Well, I finally got around to reading The Shack. So much of my time is spent reading unpublished manuscripts that sometimes it takes a while for me to find time to read the published ones on my list. 🙂 Anyway, I didn’t start reading with any expectations. I’d heard a few things about it and read a few blogs, enough to know that The Great Sadness stemmed from a really sad and disturbing tragedy. Lately I’m just low on my ability to handle reading about that sort of thing without falling apart, so I decided to start about halfway in. I read a bit of the beginning, then skipped over the upsetting parts and onto the main character’s encounter with the Trinity.
I found the story to be so comforting. And I was sort of wishing that God would send me a letter and meet up with me somewhere just to talk. I know that He’s given us the Bible and He’s supposed to be with us everywhere we go–but does it really feel like that? Like the Bible was written just to me? And of course, it wasn’t. Me and billions of other people. Which is okay, but it sounds so nice to have a letter from God just to me. And knowing God is around us all the time is sometimes comforting and sometimes frustrating. Because when something terrible happens and you ask the question “Where was God?” and the answer is that He was right there, letting it happen–well, that can be frustrating . . . and really confusing.
That was something I appreciated so much about The Shack. We could visualize God being there with Mack’s daughter throughout everything–calming her down, holding her through the whole thing. Don’t you hope that’s how it really works? That God is there, holding those people who are hurting or scared, and that His presence is strong enough to get them through it? I hope so. People have asked me if I thought there was anything sacriligious about the book–and I honestly can’t see that there is. I can tell you something that really moved me. There was this one part where Mack asks God/Jesus if all roads really do lead to Him (in other words, does it really matter which faith you choose?). He answers Mack by saying “No. But I’ll travel any road to find you.” (Okay, that’s me paraphrasing.) I had to read that paragraph over and over because I just loved that realization. I think we can easily forget that aspect of God’s character. And when so much about Him is confusing, I need to be reminded of that part of Him I can understand and absolutely appreciate so much.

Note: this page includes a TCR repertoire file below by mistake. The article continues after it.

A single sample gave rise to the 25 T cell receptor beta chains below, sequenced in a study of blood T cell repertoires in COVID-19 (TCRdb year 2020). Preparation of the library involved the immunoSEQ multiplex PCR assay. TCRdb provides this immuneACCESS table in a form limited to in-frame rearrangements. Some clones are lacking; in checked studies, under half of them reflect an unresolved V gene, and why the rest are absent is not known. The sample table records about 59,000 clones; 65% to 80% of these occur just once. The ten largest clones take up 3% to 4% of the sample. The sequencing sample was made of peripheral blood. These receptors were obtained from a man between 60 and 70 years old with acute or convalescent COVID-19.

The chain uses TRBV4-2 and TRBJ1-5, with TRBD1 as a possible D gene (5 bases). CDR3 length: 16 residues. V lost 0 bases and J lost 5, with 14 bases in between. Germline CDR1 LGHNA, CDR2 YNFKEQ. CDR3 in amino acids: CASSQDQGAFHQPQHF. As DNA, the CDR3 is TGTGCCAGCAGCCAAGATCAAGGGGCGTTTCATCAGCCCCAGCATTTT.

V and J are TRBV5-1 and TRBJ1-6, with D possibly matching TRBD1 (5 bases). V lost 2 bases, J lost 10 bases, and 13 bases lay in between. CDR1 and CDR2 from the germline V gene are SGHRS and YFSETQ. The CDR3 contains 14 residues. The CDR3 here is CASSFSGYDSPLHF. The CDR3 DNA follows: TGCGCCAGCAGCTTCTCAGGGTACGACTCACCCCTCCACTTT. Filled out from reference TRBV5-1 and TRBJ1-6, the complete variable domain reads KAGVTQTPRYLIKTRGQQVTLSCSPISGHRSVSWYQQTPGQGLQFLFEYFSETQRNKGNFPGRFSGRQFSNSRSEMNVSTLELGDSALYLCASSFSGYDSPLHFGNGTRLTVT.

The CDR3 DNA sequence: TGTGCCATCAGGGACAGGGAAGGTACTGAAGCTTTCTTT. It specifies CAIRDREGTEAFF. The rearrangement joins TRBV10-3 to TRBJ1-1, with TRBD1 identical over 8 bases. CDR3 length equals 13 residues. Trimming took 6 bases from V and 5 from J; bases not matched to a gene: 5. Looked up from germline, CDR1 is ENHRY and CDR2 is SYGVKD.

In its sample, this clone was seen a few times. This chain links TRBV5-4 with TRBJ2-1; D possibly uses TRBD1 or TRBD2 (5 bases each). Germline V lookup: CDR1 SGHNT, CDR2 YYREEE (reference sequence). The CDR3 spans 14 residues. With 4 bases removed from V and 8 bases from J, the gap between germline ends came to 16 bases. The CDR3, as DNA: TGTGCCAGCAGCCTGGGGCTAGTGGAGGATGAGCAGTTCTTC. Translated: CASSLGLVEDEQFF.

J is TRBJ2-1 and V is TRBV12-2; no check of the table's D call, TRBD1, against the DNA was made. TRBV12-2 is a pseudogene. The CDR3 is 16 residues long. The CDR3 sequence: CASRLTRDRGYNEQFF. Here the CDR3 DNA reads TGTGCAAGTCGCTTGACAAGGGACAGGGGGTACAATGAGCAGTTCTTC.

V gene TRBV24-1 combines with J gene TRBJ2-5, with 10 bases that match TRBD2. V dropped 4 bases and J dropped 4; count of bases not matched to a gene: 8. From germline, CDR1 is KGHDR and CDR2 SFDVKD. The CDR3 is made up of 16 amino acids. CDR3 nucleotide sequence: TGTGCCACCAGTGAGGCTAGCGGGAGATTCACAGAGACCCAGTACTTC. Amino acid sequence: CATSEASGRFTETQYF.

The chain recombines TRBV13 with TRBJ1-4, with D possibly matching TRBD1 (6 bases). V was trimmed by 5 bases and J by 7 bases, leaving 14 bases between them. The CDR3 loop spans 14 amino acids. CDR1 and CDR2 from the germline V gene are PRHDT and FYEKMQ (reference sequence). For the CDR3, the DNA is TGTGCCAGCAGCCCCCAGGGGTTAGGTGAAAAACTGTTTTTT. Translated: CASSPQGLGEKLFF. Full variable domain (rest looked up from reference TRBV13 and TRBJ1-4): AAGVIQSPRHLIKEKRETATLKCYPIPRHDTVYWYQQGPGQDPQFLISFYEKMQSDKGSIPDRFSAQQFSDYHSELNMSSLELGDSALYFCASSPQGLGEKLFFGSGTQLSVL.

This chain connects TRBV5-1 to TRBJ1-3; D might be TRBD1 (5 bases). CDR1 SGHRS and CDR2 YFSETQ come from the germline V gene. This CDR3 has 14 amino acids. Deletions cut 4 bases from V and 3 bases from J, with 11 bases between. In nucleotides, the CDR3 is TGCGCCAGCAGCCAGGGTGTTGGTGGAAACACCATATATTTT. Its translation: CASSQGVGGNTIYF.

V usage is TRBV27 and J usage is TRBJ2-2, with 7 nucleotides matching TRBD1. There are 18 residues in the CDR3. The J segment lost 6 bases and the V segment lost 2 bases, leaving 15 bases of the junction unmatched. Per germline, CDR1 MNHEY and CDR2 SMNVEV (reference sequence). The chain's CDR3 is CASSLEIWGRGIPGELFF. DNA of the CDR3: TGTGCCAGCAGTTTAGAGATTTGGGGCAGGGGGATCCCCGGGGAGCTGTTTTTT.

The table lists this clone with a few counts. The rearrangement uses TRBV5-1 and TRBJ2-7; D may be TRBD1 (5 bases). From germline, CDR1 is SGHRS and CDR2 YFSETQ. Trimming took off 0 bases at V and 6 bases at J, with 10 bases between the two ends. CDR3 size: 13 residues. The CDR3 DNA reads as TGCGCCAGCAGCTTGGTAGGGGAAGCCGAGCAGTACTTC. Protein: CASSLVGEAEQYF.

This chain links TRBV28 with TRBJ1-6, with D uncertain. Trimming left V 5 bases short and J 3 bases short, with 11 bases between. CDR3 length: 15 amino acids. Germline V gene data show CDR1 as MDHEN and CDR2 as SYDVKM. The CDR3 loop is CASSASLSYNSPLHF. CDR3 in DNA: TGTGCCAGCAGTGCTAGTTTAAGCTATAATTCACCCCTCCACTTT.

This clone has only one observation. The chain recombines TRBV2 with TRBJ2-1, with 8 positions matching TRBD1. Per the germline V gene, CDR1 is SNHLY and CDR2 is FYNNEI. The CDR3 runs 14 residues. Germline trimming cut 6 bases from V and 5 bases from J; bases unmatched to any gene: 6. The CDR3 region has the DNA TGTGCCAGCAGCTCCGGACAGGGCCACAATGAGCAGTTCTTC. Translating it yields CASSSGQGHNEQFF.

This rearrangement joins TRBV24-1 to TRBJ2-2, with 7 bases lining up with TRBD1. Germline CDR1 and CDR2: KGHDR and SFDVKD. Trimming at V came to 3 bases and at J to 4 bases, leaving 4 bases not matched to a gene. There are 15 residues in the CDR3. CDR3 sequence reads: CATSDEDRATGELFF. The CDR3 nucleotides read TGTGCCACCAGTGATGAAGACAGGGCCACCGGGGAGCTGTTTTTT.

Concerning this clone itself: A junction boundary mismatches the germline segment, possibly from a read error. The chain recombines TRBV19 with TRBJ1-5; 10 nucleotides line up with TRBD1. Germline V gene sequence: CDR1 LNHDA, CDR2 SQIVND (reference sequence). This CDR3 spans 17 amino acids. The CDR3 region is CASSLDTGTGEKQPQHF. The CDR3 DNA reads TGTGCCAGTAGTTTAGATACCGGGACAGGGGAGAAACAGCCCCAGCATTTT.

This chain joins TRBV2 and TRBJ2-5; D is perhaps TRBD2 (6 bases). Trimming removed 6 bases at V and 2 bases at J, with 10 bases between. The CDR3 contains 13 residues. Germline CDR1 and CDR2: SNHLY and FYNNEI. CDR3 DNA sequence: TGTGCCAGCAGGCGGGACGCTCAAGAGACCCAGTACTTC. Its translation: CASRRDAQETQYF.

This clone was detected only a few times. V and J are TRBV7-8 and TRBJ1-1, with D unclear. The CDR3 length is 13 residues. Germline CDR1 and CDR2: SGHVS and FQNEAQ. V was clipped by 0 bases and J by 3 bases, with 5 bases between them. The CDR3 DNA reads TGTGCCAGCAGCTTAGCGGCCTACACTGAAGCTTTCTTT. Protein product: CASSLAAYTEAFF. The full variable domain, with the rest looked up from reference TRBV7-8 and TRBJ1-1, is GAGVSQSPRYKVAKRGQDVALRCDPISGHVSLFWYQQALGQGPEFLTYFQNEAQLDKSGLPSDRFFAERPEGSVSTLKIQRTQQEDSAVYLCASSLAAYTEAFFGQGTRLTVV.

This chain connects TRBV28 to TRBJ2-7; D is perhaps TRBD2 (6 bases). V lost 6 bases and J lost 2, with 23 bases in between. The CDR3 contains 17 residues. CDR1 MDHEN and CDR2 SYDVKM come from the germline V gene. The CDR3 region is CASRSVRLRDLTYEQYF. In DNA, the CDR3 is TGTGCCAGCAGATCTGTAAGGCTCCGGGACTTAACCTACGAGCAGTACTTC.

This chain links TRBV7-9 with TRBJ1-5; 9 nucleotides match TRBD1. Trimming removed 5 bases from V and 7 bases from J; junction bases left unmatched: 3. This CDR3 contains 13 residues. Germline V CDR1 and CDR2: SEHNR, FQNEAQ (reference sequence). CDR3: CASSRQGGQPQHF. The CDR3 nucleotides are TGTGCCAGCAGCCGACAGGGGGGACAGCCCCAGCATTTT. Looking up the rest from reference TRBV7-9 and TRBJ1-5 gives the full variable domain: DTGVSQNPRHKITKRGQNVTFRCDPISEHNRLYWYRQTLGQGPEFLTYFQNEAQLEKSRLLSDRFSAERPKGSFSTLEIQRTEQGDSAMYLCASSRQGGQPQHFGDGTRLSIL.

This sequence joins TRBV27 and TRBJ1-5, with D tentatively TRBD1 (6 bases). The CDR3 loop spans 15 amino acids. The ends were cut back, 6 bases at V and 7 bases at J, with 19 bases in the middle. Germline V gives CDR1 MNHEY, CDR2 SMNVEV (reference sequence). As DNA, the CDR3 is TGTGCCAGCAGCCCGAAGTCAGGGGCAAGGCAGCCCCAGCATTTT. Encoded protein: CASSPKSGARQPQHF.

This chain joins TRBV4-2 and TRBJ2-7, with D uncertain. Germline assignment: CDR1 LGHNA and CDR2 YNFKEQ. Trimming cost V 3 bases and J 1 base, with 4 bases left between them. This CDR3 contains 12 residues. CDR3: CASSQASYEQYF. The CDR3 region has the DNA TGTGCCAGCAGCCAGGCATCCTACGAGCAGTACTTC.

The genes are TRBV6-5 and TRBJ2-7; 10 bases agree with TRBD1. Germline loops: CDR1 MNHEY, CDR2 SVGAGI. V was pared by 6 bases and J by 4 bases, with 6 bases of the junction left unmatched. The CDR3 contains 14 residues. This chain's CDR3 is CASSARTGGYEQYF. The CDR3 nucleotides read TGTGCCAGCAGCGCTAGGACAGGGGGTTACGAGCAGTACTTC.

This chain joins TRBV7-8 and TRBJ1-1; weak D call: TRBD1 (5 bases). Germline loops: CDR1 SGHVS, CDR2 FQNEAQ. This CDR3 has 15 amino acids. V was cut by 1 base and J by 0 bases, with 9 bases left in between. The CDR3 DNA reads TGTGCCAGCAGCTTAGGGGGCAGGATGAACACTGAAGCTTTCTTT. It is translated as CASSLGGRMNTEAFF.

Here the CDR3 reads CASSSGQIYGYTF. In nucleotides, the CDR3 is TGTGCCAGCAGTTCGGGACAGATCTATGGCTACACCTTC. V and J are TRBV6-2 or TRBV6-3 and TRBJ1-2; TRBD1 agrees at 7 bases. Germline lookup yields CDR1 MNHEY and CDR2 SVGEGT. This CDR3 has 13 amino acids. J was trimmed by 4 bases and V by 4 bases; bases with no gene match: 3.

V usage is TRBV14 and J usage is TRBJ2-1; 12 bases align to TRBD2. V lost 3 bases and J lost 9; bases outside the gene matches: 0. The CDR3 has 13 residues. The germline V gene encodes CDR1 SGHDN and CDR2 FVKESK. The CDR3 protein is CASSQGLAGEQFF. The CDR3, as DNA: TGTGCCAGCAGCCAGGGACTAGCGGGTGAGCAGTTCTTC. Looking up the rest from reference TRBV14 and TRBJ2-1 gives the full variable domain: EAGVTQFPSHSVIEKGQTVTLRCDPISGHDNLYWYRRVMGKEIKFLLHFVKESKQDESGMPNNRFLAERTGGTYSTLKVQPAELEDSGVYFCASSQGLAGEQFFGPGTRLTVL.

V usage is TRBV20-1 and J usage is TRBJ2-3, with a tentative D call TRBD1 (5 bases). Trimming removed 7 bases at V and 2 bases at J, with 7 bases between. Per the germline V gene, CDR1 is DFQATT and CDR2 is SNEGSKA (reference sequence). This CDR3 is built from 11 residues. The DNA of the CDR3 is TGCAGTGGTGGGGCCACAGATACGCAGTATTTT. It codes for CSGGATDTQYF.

Every time I’ve seemed to turn around lately, I keep being confronted by stories of atrocities people (children) have experienced. I can’t tell you how draining and doubt-inducing that can be. In fact, I was at my desk this past week and had to set aside a book proposal because I was crying and feeling sick and so shaken. And the fact that there are no good answers–well, it makes me frustrated when people even try to come up with answers, because none are good enough. And so when a story like The Shack comes along, where the author isn’t so much giving us an answer as he is giving us a glimpse into who God just might be, what might be going on–it’s not surprising that so many people connect with it, myself included.
I think what so many of us are missing is that personal connection to God. Like a letter that He wrote just to us, like time reserved just for helping me deal with what I’m going through. Even if there are no answers, that personal attention matters. Like in the book of Job, where God doesn’t really respond to Job’s questions with compassion or patience–but His response at all tells Job that He’s there, aware of what’s going on, still in control, and He hasn’t forgotten him. Just that can be comforting–at least to me.
So, to sum it all up, The Shack is a great book. A lot of people seem to say that, but with the disclaimer that it’s not great, literary writing. But I don’t care so much about that. Because when a message spreads like wildfire and resonates with readers–that’s more important than sentence structure and vocabulary.